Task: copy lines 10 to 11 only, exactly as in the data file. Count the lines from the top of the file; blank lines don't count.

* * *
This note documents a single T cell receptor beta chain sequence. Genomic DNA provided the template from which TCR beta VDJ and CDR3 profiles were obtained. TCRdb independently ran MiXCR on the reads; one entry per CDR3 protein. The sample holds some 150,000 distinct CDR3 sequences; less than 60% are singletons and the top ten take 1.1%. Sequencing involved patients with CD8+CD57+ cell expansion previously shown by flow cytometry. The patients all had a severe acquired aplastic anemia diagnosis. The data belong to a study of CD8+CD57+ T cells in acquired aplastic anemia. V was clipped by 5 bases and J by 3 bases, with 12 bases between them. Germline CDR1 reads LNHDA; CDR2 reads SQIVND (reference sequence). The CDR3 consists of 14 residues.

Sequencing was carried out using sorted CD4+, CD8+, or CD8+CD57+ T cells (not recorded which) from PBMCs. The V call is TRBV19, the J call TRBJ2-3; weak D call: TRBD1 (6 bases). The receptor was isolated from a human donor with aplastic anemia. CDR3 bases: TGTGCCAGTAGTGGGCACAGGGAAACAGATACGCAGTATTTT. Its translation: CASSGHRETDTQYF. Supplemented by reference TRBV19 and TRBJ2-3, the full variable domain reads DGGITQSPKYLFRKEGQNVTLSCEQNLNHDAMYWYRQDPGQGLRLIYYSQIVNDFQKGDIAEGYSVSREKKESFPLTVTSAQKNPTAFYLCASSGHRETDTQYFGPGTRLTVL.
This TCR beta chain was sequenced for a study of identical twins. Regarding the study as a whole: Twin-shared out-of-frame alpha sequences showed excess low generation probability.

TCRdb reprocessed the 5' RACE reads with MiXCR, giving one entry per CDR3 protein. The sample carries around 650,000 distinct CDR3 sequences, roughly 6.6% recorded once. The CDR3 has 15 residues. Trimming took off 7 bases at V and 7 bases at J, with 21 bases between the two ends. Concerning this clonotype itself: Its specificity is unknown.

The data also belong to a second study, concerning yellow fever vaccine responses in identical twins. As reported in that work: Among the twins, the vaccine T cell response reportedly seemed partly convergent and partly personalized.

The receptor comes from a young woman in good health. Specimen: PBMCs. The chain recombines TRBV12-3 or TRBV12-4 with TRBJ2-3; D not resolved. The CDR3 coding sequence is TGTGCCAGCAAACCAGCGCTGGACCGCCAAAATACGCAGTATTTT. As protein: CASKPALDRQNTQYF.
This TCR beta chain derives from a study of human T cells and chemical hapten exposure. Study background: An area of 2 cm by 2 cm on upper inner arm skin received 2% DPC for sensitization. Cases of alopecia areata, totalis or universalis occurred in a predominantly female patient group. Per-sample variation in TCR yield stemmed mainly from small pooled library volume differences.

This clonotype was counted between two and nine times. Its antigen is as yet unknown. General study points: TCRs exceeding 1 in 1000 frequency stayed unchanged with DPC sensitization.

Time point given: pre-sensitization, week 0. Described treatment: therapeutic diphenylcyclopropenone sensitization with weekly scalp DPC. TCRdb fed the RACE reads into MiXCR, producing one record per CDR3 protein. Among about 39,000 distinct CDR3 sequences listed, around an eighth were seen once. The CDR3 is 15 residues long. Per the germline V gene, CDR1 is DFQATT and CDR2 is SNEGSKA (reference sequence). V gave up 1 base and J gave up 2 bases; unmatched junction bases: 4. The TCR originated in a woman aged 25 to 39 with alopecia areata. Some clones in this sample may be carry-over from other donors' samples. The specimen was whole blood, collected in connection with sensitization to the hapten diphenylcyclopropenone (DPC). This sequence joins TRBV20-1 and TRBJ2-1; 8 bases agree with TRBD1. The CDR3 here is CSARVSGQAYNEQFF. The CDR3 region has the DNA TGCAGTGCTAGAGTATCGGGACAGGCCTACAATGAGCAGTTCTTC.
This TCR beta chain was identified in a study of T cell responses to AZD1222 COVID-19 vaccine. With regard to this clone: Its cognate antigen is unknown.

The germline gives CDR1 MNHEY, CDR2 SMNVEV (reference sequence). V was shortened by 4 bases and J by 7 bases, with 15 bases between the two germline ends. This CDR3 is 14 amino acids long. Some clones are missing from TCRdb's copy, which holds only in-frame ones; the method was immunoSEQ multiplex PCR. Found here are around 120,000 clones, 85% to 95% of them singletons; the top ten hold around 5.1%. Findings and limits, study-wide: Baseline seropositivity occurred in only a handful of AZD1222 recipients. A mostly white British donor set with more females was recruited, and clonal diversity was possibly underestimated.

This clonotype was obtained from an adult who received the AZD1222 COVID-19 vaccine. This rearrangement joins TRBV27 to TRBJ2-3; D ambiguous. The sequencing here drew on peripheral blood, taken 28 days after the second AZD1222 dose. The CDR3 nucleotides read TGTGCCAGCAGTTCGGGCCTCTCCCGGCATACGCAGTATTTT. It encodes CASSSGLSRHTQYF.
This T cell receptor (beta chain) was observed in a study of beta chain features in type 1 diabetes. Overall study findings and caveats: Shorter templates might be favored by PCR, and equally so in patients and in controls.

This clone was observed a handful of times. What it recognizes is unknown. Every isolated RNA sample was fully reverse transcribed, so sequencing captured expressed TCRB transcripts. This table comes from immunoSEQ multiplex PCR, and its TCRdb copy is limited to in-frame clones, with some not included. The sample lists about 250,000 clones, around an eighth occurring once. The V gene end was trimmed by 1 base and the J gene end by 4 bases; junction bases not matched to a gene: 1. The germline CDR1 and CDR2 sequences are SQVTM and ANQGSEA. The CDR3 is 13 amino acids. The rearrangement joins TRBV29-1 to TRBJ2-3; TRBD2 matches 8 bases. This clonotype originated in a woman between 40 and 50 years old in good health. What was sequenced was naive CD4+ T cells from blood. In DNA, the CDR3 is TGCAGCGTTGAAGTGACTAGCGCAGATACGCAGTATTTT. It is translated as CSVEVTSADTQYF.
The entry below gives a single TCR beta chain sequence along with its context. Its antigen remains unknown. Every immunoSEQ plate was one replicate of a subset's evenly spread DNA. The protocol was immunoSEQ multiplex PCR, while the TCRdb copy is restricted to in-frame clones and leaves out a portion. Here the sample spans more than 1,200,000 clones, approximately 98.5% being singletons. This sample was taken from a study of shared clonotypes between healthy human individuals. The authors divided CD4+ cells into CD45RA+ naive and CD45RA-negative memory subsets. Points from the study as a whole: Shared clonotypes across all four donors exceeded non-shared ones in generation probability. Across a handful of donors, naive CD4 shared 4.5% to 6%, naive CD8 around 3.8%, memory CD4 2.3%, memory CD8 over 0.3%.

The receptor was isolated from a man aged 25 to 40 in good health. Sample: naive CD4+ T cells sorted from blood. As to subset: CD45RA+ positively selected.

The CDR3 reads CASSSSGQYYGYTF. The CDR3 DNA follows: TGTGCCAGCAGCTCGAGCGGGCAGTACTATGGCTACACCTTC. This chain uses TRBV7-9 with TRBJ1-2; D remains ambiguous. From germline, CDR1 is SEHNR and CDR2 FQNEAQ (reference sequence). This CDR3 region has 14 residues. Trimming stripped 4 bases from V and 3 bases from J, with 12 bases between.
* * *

This TCR beta chain was identified in a study of T cell responses to AZD1222 COVID-19 vaccine. With regard to this clone: Its cognate antigen is unknown.

The germline gives CDR1 MNHEY, CDR2 SMNVEV (reference sequence). V was shortened by 4 bases and J by 7 bases, with 15 bases between the two germline ends. This CDR3 is 14 amino acids long. Some clones are missing from TCRdb's copy, which holds only in-frame ones; the method was immunoSEQ multiplex PCR. Found here are around 120,000 clones, 85% to 95% of them singletons; the top ten hold around 5.1%. Findings and limits, study-wide: Baseline seropositivity occurred in only a handful of AZD1222 recipients. A mostly white British donor set with more females was recruited, and clonal diversity was possibly underestimated.